WASHINGTON (Legal Newsline) -- President Barack Obama said Saturday he will make recess appointments of 15 of his pending nominees, including his controversial pick to the National Labor Relations Board.
Craig Becker's nomination to the powerful post has drawn widespread and vocal criticism from the business community and Republicans, who say his ties to unions are too strong for him to be a neutral arbiter in labor disputes.
Critics often point to a 1993 Minnesota Law Review article where he said union election rules should be rewritten in favor of workers seeking to organize. Additionally, they say Becker has been a vocal supporter of the Employee Free Choice Act, legislation known as "card check" that would make it easier for workers to unionize.
Last week, all 41 Republican U.S. senators urged Obama in a letter not to use his power of recess appointment to place Becker on the five-member panel. The NLRB has had only two members for the past two years.
Becker is former counsel for AFL-CIO and the Service Employees International Union. His appointment was blocked earlier this year by Republicans and a pair of Democrats. He was rejected by the full Senate last month by a 52-43 vote, eight votes shy of the 60 needed for confirmation.
Also through recess appointment labor lawyer Mark Pearce will join the National Labor Relations Board, which was created in 1935 to hear cases involving workers' rights to organize.
Obama can place Becker and Pearce on the NLRB without Senate approval -- through a congressional recess appointment -- under Article II, Section II of the U.S. Constitution.
The Senate Republican leader, Mitch McConnell of Kentucky, decried Obama's decision.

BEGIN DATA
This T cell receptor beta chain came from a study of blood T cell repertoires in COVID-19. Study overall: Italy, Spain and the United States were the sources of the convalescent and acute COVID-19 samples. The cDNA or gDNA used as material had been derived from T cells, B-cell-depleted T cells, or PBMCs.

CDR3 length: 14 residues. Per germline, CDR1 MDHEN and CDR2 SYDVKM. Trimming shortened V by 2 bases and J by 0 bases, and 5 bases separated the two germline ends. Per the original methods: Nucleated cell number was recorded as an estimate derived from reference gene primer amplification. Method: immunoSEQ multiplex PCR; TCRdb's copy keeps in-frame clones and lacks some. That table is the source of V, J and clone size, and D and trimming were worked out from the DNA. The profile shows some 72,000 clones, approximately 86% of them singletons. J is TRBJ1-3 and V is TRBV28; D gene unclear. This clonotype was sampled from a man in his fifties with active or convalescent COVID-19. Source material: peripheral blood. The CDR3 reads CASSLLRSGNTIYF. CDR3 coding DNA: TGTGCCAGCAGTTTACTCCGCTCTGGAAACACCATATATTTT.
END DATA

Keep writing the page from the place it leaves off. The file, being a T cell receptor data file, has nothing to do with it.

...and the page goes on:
"This is a purely partisan move that will make a traditionally bipartisan labor board an unbalanced agenda-driven panel," McConnell said. In a separate statement, Sen. John McCain of Arizona, the 2008 Republican presidential nominee, criticized the appointments.
"This is clear payback by the administration to organized labor," McCain said.
Becker and the others to be given recess appointments can only serve through the end of 2011, the end of the next congressional session, unless they gain Senate confirmation.
In a statement, Obama said his nominations have been languishing in the Senate without any action.
"The United States Senate has the responsibility to approve or disapprove of my nominees," Obama said in a statement. "But if, in the interest of scoring political points, Republicans in the Senate refuse to exercise that responsibility, I must act in the interest of the American people and exercise my authority to fill these positions on an interim basis."
Obama said former Republican President George W. Bush had made 15 recess appointments by this point in his presidency. Perhaps most notably, Bush used a recess appointment in 2005 to name John Bolton United States Ambassador to the United Nations.
In all, 217 of Obama's nominees are awaiting Senate confirmation.
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